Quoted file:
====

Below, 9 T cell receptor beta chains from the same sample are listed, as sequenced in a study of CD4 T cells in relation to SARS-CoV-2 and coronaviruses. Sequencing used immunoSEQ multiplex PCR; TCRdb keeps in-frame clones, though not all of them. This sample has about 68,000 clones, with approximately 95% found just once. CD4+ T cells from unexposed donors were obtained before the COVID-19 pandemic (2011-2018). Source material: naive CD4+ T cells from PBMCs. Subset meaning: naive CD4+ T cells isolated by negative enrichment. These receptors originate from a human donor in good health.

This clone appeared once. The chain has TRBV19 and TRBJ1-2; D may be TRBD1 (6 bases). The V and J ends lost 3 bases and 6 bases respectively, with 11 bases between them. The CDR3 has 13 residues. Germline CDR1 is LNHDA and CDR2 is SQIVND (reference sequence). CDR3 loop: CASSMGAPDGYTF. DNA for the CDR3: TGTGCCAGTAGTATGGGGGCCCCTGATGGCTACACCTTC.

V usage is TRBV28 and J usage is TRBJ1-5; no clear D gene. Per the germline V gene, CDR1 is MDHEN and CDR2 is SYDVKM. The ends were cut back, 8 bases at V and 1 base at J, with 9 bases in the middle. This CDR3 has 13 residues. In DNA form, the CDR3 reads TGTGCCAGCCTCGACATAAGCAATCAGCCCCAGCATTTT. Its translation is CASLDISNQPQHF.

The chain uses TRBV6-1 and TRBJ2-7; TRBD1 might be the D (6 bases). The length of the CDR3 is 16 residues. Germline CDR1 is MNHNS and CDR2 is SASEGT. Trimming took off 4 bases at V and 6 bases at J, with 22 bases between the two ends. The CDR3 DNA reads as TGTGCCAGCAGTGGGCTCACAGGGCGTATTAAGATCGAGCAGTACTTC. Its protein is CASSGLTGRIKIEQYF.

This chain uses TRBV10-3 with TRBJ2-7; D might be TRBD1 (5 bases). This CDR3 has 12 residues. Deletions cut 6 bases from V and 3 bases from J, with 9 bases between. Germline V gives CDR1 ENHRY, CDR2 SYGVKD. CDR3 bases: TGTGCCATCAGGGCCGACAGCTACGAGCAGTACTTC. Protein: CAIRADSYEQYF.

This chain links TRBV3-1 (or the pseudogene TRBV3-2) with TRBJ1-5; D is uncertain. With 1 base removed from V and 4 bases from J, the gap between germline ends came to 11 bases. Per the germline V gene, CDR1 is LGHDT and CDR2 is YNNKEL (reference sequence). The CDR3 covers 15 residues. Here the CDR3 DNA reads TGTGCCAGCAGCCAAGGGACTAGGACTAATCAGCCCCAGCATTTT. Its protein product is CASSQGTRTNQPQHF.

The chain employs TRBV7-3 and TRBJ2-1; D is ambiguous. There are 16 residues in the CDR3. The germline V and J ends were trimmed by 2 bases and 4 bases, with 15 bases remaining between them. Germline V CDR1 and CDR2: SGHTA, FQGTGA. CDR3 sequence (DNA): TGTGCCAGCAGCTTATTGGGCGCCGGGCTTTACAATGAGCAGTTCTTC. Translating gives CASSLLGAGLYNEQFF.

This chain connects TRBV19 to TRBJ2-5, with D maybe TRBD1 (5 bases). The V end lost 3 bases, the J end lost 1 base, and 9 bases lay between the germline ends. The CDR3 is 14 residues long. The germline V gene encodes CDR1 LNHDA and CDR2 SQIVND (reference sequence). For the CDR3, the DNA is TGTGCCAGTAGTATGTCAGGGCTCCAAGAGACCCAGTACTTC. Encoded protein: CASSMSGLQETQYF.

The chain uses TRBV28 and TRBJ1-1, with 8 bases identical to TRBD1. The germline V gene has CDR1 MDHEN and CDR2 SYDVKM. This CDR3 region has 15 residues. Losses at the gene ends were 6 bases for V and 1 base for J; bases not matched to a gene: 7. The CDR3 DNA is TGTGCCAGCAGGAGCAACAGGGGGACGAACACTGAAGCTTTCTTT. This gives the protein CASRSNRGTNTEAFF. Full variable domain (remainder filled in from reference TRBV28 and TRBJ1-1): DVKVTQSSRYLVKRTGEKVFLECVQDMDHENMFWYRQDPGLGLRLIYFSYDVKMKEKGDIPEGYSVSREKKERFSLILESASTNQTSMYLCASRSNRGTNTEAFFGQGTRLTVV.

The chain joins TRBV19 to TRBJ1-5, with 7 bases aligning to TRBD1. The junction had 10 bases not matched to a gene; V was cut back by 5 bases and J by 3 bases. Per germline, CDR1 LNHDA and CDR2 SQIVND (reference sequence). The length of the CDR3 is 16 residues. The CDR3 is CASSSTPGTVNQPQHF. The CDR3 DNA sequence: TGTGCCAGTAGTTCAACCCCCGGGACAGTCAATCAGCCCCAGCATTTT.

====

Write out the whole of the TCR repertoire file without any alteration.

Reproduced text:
Below, 9 T cell receptor beta chains from the same sample are listed, as sequenced in a study of CD4 T cells in relation to SARS-CoV-2 and coronaviruses. Sequencing used immunoSEQ multiplex PCR; TCRdb keeps in-frame clones, though not all of them. This sample has about 68,000 clones, with approximately 95% found just once. CD4+ T cells from unexposed donors were obtained before the COVID-19 pandemic (2011-2018). Source material: naive CD4+ T cells from PBMCs. Subset meaning: naive CD4+ T cells isolated by negative enrichment. These receptors originate from a human donor in good health.

This clone appeared once. The chain has TRBV19 and TRBJ1-2; D may be TRBD1 (6 bases). The V and J ends lost 3 bases and 6 bases respectively, with 11 bases between them. The CDR3 has 13 residues. Germline CDR1 is LNHDA and CDR2 is SQIVND (reference sequence). CDR3 loop: CASSMGAPDGYTF. DNA for the CDR3: TGTGCCAGTAGTATGGGGGCCCCTGATGGCTACACCTTC.

V usage is TRBV28 and J usage is TRBJ1-5; no clear D gene. Per the germline V gene, CDR1 is MDHEN and CDR2 is SYDVKM. The ends were cut back, 8 bases at V and 1 base at J, with 9 bases in the middle. This CDR3 has 13 residues. In DNA form, the CDR3 reads TGTGCCAGCCTCGACATAAGCAATCAGCCCCAGCATTTT. Its translation is CASLDISNQPQHF.

The chain uses TRBV6-1 and TRBJ2-7; TRBD1 might be the D (6 bases). The length of the CDR3 is 16 residues. Germline CDR1 is MNHNS and CDR2 is SASEGT. Trimming took off 4 bases at V and 6 bases at J, with 22 bases between the two ends. The CDR3 DNA reads as TGTGCCAGCAGTGGGCTCACAGGGCGTATTAAGATCGAGCAGTACTTC. Its protein is CASSGLTGRIKIEQYF.

This chain uses TRBV10-3 with TRBJ2-7; D might be TRBD1 (5 bases). This CDR3 has 12 residues. Deletions cut 6 bases from V and 3 bases from J, with 9 bases between. Germline V gives CDR1 ENHRY, CDR2 SYGVKD. CDR3 bases: TGTGCCATCAGGGCCGACAGCTACGAGCAGTACTTC. Protein: CAIRADSYEQYF.

This chain links TRBV3-1 (or the pseudogene TRBV3-2) with TRBJ1-5; D is uncertain. With 1 base removed from V and 4 bases from J, the gap between germline ends came to 11 bases. Per the germline V gene, CDR1 is LGHDT and CDR2 is YNNKEL (reference sequence). The CDR3 covers 15 residues. Here the CDR3 DNA reads TGTGCCAGCAGCCAAGGGACTAGGACTAATCAGCCCCAGCATTTT. Its protein product is CASSQGTRTNQPQHF.

The chain employs TRBV7-3 and TRBJ2-1; D is ambiguous. There are 16 residues in the CDR3. The germline V and J ends were trimmed by 2 bases and 4 bases, with 15 bases remaining between them. Germline V CDR1 and CDR2: SGHTA, FQGTGA. CDR3 sequence (DNA): TGTGCCAGCAGCTTATTGGGCGCCGGGCTTTACAATGAGCAGTTCTTC. Translating gives CASSLLGAGLYNEQFF.

This chain connects TRBV19 to TRBJ2-5, with D maybe TRBD1 (5 bases). The V end lost 3 bases, the J end lost 1 base, and 9 bases lay between the germline ends. The CDR3 is 14 residues long. The germline V gene encodes CDR1 LNHDA and CDR2 SQIVND (reference sequence). For the CDR3, the DNA is TGTGCCAGTAGTATGTCAGGGCTCCAAGAGACCCAGTACTTC. Encoded protein: CASSMSGLQETQYF.

The chain uses TRBV28 and TRBJ1-1, with 8 bases identical to TRBD1. The germline V gene has CDR1 MDHEN and CDR2 SYDVKM. This CDR3 region has 15 residues. Losses at the gene ends were 6 bases for V and 1 base for J; bases not matched to a gene: 7. The CDR3 DNA is TGTGCCAGCAGGAGCAACAGGGGGACGAACACTGAAGCTTTCTTT. This gives the protein CASRSNRGTNTEAFF. Full variable domain (remainder filled in from reference TRBV28 and TRBJ1-1): DVKVTQSSRYLVKRTGEKVFLECVQDMDHENMFWYRQDPGLGLRLIYFSYDVKMKEKGDIPEGYSVSREKKERFSLILESASTNQTSMYLCASRSNRGTNTEAFFGQGTRLTVV.

The chain joins TRBV19 to TRBJ1-5, with 7 bases aligning to TRBD1. The junction had 10 bases not matched to a gene; V was cut back by 5 bases and J by 3 bases. Per germline, CDR1 LNHDA and CDR2 SQIVND (reference sequence). The length of the CDR3 is 16 residues. The CDR3 is CASSSTPGTVNQPQHF. The CDR3 DNA sequence: TGTGCCAGTAGTTCAACCCCCGGGACAGTCAATCAGCCCCAGCATTTT.